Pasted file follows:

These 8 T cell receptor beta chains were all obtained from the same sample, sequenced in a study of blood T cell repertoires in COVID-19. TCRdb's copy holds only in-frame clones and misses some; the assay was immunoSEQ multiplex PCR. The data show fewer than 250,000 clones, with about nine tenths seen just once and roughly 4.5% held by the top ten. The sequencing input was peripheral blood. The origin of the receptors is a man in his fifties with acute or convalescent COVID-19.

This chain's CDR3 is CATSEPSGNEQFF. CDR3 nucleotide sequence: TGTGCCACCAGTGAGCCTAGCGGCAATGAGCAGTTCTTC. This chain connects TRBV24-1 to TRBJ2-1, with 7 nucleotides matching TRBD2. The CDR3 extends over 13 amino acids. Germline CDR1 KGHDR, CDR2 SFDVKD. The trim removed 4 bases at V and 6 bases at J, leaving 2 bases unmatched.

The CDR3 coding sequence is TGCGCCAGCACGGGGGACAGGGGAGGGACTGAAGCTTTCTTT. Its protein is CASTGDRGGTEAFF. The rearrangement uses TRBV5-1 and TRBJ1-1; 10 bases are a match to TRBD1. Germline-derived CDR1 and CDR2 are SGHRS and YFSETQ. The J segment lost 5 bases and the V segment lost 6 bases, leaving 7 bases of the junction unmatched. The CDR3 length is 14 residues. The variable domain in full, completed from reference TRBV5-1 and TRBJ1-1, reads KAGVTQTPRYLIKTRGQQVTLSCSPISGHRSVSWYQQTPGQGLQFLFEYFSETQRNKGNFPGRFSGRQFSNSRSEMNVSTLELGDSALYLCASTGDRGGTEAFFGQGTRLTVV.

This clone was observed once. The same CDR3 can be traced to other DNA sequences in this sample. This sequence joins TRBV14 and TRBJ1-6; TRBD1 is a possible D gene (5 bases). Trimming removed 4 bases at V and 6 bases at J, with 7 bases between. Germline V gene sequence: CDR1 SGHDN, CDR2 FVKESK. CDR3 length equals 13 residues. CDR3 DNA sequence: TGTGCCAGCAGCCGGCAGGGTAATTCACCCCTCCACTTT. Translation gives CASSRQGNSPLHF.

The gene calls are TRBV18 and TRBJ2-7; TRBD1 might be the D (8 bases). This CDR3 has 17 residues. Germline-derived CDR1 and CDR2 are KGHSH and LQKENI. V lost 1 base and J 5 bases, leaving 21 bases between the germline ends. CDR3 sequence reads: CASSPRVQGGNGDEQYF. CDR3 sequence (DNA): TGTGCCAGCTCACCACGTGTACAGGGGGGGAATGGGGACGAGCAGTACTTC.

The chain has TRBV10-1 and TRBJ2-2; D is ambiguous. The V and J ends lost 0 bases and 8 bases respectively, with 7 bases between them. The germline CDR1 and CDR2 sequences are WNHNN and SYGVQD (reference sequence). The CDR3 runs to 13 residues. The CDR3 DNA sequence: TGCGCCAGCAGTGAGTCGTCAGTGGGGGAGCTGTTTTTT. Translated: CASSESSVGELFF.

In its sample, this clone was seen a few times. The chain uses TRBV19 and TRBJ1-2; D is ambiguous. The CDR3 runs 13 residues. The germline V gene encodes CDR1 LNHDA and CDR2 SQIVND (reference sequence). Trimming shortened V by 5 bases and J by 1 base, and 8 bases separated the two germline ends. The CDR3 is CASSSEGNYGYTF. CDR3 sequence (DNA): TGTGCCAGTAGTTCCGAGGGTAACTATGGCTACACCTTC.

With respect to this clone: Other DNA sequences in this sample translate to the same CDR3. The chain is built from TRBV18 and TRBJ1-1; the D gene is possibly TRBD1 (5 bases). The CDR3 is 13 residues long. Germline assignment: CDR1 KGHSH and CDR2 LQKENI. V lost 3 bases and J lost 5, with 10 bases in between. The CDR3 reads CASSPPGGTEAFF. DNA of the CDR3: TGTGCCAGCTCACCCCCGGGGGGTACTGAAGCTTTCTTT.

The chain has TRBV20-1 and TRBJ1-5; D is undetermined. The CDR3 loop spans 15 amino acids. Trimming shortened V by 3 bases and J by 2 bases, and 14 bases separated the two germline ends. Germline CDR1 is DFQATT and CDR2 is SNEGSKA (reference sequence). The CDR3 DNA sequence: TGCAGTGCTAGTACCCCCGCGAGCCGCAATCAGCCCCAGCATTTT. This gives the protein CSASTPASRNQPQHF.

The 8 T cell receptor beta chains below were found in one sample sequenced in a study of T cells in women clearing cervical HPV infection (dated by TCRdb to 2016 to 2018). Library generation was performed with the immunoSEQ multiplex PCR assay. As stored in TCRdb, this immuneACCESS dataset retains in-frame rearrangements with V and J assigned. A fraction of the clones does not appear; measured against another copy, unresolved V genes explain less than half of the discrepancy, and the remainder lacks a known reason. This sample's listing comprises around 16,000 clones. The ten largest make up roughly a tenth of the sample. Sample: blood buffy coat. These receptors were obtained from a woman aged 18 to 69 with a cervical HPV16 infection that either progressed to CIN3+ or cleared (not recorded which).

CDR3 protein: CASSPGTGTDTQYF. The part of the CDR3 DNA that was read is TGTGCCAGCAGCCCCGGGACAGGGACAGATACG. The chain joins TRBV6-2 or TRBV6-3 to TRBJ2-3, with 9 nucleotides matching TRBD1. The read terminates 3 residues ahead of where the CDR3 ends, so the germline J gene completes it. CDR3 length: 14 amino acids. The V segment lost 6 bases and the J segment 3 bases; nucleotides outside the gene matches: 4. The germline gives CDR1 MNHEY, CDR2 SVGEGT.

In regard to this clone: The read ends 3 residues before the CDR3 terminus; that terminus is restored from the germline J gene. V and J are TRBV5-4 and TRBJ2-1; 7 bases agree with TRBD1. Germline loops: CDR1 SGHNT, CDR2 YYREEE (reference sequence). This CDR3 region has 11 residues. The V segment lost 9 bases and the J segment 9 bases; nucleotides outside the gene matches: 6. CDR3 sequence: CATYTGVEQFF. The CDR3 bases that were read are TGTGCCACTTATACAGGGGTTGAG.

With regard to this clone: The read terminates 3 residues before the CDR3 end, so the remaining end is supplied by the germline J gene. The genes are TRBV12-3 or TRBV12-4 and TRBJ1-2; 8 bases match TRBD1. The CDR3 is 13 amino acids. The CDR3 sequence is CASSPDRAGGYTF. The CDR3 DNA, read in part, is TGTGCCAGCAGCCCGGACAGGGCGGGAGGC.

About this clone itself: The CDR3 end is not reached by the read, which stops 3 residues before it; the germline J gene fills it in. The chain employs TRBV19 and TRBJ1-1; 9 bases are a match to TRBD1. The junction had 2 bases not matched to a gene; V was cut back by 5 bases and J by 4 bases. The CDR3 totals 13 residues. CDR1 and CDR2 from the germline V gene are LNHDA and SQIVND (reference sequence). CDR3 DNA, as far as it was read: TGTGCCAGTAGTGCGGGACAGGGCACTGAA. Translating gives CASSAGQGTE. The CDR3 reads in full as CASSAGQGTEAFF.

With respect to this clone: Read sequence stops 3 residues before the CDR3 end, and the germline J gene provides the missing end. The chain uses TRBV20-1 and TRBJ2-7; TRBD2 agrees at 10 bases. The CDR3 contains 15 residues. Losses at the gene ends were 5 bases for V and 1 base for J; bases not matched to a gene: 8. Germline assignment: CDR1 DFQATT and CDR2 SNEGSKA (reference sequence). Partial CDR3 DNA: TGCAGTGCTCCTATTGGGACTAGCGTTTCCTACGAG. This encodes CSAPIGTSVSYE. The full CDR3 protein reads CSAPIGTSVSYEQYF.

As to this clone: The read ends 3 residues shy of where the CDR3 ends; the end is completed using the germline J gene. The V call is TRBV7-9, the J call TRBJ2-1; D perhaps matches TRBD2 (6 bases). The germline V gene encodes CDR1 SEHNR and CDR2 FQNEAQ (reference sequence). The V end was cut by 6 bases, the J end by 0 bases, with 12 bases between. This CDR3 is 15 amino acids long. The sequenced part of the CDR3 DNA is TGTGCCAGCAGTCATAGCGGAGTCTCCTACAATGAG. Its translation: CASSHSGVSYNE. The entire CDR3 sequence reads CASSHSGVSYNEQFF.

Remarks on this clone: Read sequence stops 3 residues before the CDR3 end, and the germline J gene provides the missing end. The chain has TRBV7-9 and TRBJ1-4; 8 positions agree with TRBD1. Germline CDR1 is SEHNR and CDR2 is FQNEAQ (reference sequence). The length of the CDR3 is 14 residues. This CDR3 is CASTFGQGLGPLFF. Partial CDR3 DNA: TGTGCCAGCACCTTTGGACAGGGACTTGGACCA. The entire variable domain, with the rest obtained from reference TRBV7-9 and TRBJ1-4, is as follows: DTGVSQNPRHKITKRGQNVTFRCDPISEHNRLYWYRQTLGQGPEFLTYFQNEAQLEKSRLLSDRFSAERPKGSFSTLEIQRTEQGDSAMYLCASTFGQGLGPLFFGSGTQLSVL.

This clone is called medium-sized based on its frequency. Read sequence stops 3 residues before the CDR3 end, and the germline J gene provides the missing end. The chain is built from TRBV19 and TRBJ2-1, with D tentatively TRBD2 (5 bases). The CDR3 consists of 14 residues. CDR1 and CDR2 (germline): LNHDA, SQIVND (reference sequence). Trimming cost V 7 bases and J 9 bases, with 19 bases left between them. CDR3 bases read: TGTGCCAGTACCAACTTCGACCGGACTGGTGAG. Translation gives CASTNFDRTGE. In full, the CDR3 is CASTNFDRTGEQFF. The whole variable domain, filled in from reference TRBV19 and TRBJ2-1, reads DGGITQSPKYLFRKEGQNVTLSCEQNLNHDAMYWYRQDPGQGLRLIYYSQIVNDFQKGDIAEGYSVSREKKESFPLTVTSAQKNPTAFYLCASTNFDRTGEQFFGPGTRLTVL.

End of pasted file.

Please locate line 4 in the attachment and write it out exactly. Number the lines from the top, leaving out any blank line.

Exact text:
This clone was observed once. The same CDR3 can be traced to other DNA sequences in this sample. This sequence joins TRBV14 and TRBJ1-6; TRBD1 is a possible D gene (5 bases). Trimming removed 4 bases at V and 6 bases at J, with 7 bases between. Germline V gene sequence: CDR1 SGHDN, CDR2 FVKESK. CDR3 length equals 13 residues. CDR3 DNA sequence: TGTGCCAGCAGCCGGCAGGGTAATTCACCCCTCCACTTT. Translation gives CASSRQGNSPLHF.